Insulation of Buildings

From the point of view of insulation only, the most important question is the thickness of insulating material to be applied, rather than what material to select, provided the choice is restricted to the class of cellular or fibrous materials. No known material in a very thin layer can be expected to provide an appreciable amount of insulation. On the other hand, a relatively thick layer may not be economical, since relatively little additional gain is made over some layer of intermediate thickness. The selection of a material for a particular purpose must be governed largely by the requirements of that purpose in a way of structural strength, cost, fire hazard, etc. The real cost of an insulating material is obviously not the cost per square foot of commerical thickness but rather the cost per unit insulating value of the commerical thickness.

If a layer of insulating material is added to a wall, the insulating value of the wall will be increased by an amount equal to the insulating value of the layer of material added. The thicker the layer the greater will be the insulating value of the resulting wall. The percentage increase in the insulating value of the wall, however, will depend upon the original insulating value of the wall without insulation. The percentage increase in the insulating value of an actual wall containing windows will also obviously depend upon the amount of glass surface and the air leakage around windows and doors, since these factors are unaffected by the addition of insulating material.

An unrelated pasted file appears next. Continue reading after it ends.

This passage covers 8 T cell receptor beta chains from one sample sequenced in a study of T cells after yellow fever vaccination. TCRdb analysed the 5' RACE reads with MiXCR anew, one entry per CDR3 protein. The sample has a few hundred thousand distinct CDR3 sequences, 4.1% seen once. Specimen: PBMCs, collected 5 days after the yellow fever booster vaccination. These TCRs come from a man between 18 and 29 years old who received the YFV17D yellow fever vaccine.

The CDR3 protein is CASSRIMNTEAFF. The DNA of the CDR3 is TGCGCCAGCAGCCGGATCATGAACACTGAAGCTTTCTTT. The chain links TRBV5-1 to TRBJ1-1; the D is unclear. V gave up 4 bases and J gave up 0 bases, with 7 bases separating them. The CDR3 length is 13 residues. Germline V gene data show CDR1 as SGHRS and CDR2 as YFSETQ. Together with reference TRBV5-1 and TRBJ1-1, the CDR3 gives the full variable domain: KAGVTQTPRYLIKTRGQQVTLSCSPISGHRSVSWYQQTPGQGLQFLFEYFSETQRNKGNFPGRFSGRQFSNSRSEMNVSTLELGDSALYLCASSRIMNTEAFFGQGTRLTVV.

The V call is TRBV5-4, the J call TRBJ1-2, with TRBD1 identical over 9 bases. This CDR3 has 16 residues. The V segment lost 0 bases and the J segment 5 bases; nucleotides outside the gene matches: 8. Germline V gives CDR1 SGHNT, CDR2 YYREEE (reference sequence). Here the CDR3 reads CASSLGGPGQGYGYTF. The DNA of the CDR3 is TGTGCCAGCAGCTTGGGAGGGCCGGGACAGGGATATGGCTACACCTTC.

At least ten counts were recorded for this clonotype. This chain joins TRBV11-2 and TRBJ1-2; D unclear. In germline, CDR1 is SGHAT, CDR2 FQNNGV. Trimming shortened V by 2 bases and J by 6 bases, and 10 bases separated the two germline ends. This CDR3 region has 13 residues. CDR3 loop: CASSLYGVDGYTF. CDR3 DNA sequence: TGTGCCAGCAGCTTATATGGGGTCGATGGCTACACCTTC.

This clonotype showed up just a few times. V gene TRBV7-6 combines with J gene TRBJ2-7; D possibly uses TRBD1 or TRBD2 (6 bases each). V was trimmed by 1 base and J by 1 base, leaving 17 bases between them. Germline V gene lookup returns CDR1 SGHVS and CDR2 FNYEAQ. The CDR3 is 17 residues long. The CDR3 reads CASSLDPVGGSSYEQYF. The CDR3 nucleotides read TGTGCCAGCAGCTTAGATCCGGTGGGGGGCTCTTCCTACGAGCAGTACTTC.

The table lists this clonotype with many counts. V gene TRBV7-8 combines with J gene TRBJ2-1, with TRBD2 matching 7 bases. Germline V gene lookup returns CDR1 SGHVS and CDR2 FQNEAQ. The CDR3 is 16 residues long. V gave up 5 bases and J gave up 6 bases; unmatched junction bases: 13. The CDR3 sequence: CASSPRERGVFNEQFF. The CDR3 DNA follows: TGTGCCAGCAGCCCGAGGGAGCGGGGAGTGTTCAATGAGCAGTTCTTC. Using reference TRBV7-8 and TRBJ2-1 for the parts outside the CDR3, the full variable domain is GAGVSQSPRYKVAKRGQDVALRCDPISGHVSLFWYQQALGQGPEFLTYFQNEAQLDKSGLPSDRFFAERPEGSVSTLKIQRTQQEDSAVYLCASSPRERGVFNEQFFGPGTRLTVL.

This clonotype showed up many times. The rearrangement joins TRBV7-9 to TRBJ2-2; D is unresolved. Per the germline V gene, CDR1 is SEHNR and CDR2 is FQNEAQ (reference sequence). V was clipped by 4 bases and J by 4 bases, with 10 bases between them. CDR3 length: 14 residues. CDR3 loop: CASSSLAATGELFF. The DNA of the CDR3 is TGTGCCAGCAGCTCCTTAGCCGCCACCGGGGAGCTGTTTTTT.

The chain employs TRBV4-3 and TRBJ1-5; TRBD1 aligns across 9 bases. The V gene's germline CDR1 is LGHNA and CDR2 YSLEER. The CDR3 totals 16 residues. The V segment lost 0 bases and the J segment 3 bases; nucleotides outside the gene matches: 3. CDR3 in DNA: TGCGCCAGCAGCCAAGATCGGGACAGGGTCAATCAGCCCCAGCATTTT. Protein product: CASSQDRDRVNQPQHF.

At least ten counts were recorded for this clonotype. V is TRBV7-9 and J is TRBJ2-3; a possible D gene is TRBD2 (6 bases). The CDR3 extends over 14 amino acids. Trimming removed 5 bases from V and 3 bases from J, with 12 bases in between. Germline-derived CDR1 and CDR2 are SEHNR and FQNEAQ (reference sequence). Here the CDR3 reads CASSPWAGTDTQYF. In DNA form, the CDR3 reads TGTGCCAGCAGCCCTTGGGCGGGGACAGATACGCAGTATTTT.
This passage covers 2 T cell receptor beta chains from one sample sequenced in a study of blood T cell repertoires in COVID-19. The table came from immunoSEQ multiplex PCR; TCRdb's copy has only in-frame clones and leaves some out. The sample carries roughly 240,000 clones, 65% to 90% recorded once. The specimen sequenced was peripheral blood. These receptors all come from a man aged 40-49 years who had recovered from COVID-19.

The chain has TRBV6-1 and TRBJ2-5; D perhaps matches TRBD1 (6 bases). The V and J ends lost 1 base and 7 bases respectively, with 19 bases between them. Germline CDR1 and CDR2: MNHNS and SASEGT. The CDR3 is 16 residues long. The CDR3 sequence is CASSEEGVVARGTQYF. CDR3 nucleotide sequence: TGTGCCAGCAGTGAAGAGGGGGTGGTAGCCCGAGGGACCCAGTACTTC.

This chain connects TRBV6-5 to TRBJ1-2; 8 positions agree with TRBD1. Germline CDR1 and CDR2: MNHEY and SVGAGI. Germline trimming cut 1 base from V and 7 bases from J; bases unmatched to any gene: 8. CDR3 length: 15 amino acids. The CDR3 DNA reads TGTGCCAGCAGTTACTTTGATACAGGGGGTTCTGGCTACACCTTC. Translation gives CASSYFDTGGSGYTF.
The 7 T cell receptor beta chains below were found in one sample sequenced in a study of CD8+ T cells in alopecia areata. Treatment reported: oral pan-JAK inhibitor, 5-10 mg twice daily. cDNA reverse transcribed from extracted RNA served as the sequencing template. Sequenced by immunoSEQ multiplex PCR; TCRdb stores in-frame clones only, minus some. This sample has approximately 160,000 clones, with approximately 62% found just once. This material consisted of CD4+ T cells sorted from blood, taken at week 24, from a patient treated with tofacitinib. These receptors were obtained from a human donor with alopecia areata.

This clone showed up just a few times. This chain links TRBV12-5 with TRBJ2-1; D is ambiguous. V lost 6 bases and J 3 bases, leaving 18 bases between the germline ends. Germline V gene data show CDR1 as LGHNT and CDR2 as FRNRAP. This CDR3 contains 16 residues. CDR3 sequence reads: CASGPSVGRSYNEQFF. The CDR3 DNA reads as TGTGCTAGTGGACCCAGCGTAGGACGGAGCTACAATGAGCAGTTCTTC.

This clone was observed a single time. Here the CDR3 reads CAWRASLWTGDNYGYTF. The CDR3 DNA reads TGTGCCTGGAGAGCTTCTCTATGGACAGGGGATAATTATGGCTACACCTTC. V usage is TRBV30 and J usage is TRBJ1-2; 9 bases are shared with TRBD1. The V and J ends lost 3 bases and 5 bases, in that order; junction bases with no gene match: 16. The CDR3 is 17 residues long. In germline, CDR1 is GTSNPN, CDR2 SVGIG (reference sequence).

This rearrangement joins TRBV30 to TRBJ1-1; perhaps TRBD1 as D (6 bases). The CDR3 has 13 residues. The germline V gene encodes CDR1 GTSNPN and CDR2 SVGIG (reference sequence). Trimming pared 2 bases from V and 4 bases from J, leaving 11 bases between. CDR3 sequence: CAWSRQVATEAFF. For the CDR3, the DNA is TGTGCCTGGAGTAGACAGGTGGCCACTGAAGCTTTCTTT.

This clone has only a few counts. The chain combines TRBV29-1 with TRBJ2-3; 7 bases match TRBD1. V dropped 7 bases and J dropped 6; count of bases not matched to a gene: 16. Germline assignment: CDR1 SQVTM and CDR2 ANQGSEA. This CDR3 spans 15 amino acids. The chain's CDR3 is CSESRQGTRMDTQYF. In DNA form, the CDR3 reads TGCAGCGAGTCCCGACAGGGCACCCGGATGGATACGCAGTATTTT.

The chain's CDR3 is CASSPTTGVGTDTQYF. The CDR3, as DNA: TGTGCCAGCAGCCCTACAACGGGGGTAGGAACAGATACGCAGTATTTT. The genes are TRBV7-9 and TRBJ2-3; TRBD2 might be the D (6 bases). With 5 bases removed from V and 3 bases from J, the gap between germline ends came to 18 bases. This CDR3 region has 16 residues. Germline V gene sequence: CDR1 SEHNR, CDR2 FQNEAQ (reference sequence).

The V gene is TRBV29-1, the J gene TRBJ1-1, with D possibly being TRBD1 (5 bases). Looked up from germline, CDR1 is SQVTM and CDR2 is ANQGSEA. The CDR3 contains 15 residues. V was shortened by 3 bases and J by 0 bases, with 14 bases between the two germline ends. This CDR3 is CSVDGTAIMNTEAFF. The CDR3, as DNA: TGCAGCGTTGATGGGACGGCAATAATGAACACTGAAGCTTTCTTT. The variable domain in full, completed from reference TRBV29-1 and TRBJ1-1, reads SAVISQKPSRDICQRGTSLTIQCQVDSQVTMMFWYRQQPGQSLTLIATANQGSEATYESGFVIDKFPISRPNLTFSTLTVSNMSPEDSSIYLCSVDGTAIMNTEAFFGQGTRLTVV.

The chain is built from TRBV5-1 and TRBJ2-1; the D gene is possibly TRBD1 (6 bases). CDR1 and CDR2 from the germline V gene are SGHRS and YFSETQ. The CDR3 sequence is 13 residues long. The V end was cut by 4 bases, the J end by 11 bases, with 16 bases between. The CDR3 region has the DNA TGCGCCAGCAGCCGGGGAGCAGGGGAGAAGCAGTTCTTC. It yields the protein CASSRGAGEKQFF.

A great many types of walls and roofs are to be found in present-day dwelling-house construction. The insulating value of one type or individual may be considerably different from that of another, but in an actual building heat losses through and around windows and doors tend to level out the effect of these differences in the properties of the walls themselves to such an extent that there are no wide variations in the amounts of fuel required to heat houses of various types of the same size in the same locality, unless air leakage around windows and doors or through very poorly constructed walls is excessive.

An estimate of the probable savings in fuel resulting from insulating or weather stripping an ordinary dwelling house is given in Table XII. The first part of the table gives the fuel saving expressed in per cent of fuel which would have been required for a similar house without insulation or weather stripping. In the second part of the table the savings are expressed in per cent of fuel required for a house without insulation but with weather stripped windows. The calculations were based on data on heat transfer in building construction taken from the "Guide," published by the American Society of Heating and Ventilating Engineers. An average insulating material (K = 0.31) is assumed, but no commercial fibrous or cellular insulating material departs far enough from this average value to make a significant difference in the approximate figures in Table XII. In taking into account the effect of windows and doors, it is assumed that the aggregate area of such openings is equal to one-fifth of the total side-wall surface, and that the heat loss through such openings is that corresponding to a 5-mile wind striking perpendicular to the wall. This corresponds roughly to average conditions over a large part of the country. Whenever insulation is involved, it is assumed that the insulation is applied to both walls and roof, and that the insulation is not substituted for some other member which is present in the uninsulated construction.

The ranges in values correspond to the extremes in wall constructions usually encountered in average dwelling houses. As a general rule, ordinary walls of solid masonry are somewhat less effective in retarding heat loss than well-constructed frame or hollow tile walls. A somewhat greater percentage saving in fuel is therefore obtained by insulating a solid masonry wall than by applying the same insulation to a frame or hollow tile construction. Any house representing a considerable initial investment, particularly one with solid masonry walls, should be insulated, since the cost of insulation is a small proportion of the total, and the resulting additional comfort and fuel saving is considerable.